A special election for a vacated senatorial seat in the state of Alabama, USA was hotly contested last Tuesday. It was a purely American political bout that attracted international attention, not excluding that of Philippine aficionados. So here we are attempting a spin and a point of view of our own.
In a State that has not elected a Democrat senator in a generation, the Republican candidate was a former Chief Justice of the State Supreme Court, Roy Moore. A far right Republican darling. He was booted out of the State Supreme Court twice for disobeying Federal judicial decisions not to his liking. And well into the campaign stump, Moore was hounded by accusations and allegations of serial serious sexual misconduct. Nonetheless he was mightily endorsed by no less than President Trump augmenting a massive GOP (Republican/Grand Old Party) endorsement and partisan operations.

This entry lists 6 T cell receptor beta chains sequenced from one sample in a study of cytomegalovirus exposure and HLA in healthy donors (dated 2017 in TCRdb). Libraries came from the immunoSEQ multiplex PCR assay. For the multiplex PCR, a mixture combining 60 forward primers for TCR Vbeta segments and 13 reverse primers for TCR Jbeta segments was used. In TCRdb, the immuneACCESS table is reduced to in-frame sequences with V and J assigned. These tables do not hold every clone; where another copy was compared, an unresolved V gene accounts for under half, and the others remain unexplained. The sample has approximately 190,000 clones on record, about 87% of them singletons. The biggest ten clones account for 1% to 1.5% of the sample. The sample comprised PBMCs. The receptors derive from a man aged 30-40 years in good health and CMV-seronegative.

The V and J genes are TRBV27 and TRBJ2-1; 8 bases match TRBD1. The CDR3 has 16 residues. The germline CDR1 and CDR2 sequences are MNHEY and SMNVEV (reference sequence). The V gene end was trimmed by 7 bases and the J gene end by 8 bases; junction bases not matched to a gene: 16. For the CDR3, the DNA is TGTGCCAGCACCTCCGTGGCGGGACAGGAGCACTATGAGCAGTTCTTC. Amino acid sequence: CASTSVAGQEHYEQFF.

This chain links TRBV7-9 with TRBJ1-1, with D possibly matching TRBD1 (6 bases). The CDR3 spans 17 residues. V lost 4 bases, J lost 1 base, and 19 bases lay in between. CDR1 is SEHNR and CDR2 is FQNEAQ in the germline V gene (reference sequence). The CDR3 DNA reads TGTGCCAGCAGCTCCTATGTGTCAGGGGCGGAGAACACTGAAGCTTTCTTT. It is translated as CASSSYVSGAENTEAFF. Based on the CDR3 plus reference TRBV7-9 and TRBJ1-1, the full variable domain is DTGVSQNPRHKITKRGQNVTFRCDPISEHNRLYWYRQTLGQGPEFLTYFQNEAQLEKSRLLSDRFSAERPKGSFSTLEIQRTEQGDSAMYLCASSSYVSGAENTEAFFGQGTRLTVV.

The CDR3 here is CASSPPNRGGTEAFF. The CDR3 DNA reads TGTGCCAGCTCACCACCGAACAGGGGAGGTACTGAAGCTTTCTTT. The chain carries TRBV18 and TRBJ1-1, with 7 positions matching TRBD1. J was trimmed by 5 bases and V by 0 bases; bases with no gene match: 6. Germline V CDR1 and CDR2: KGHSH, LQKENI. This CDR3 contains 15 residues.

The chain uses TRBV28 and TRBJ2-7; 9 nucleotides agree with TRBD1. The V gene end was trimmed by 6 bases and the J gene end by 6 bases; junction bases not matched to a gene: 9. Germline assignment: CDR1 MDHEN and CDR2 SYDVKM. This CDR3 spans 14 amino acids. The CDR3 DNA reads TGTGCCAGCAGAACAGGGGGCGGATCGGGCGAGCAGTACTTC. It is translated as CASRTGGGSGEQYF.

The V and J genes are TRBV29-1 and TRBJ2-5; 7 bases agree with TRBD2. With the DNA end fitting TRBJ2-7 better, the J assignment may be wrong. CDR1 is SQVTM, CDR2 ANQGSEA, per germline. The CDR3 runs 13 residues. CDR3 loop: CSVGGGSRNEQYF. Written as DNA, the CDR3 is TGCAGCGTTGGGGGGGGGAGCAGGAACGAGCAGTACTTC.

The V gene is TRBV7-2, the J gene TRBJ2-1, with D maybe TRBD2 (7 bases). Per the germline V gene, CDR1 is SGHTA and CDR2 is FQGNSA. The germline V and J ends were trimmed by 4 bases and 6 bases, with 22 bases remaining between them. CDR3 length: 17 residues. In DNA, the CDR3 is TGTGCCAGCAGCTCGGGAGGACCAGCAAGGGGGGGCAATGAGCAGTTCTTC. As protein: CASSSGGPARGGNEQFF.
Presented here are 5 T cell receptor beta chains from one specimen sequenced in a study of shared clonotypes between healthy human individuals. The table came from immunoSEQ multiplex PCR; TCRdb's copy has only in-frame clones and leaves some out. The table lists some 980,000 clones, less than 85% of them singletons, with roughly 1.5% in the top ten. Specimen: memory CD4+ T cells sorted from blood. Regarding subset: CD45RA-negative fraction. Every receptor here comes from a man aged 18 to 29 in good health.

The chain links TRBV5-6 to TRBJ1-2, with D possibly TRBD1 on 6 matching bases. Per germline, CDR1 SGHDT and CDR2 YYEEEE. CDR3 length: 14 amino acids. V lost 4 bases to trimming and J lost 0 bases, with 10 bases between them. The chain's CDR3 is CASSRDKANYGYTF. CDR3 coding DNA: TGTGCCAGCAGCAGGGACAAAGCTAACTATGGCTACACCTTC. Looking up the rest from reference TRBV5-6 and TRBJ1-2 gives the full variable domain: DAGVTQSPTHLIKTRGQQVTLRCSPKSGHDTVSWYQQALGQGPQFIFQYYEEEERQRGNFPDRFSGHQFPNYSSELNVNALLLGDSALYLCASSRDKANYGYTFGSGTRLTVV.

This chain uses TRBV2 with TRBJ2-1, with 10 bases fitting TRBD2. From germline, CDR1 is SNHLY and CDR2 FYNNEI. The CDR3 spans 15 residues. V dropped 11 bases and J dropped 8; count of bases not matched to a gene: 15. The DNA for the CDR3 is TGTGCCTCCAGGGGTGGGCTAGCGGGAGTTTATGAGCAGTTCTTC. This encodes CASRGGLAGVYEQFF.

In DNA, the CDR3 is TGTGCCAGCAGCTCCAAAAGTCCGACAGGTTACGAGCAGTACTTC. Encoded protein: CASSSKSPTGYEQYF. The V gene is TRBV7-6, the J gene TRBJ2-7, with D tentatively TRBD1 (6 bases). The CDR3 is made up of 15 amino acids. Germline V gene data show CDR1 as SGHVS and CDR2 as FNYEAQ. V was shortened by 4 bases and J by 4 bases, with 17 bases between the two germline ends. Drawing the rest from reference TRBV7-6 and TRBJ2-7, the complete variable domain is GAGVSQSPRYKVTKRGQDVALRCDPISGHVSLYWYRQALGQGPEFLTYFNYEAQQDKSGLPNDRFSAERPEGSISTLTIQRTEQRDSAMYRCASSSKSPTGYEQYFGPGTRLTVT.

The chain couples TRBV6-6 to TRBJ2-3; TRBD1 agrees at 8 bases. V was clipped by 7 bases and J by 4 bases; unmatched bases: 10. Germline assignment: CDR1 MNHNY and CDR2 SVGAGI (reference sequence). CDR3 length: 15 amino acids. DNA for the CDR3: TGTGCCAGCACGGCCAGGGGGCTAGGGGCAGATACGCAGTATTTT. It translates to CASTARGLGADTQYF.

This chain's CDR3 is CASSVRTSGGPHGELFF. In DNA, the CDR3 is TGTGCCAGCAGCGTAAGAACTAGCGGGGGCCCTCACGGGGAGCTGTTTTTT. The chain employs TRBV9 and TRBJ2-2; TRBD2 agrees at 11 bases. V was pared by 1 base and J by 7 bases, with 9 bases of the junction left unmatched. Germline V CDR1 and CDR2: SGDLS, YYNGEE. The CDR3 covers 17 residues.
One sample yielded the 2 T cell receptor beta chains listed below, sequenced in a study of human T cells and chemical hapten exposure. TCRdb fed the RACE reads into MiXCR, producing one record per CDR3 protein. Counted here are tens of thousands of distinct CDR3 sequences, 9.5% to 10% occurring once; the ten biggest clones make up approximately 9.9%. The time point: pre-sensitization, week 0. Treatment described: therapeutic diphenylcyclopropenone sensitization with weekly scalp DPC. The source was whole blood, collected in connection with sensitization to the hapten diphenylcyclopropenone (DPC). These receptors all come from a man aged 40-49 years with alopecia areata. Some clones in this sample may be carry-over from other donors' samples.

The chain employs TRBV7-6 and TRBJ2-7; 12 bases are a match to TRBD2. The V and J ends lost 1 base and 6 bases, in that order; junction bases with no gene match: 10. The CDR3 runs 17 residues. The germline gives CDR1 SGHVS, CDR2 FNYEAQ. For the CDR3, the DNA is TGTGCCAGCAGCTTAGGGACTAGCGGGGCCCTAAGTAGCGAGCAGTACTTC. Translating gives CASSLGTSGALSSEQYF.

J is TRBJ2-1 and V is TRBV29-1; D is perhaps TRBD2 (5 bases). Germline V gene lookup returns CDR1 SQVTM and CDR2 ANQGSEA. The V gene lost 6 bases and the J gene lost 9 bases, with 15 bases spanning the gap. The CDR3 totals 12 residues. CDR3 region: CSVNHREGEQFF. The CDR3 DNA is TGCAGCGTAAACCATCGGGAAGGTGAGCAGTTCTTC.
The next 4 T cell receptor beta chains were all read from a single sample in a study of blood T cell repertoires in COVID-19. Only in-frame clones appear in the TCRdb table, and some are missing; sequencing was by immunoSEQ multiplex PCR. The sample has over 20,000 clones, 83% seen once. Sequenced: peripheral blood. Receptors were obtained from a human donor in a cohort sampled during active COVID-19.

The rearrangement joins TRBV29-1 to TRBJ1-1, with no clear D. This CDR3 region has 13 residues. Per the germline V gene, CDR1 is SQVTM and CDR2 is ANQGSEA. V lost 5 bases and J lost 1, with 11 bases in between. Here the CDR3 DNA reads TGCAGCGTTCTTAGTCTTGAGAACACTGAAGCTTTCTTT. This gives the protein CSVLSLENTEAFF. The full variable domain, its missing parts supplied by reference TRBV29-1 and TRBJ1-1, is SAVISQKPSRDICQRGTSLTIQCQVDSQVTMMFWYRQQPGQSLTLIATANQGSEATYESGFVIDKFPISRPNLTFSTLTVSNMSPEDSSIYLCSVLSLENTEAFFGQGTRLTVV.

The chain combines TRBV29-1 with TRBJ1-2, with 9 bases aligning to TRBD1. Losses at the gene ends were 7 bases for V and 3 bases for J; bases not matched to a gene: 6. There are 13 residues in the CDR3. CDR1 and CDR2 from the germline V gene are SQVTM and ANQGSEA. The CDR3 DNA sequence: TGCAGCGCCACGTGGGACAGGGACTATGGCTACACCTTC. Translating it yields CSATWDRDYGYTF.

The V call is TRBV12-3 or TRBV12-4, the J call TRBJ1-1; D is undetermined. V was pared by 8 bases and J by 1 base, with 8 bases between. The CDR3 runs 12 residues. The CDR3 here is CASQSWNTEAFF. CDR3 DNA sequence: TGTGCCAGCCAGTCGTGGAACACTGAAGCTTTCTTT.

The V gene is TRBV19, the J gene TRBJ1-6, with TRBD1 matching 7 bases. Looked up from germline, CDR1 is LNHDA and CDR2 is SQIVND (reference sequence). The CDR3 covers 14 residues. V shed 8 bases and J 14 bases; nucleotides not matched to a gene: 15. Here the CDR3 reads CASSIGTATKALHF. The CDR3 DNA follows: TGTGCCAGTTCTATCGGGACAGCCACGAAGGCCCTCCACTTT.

It was a battle of non-incumbents but in view of Republican dominance in Alabama (a very “red” State!), the Democratic Party candidate was regarded as the contender. He is Douglas “Doug” Jones, also an attorney, a known liberal (“blue”) whose claim to fame is human rights and “an admirable record of public service.”
In 2002, he pursued and prosecuted successfully the last two Ku Klux Klan white supremacists accused of hate crimes and murder in the infamous 1963 “16th St. Church Bombing” in Birmingham, Alabama that claimed the lives of four African American girls.
The just-terminated election was a battle between an “honorable man” who “ran a respectful campaign” against “an accused child molester” possessed of a “misshapen character,” as described by the Washington Post. Nonetheless, in the beginning of the campaign, the voting strength of the local GOP machinery was much touted.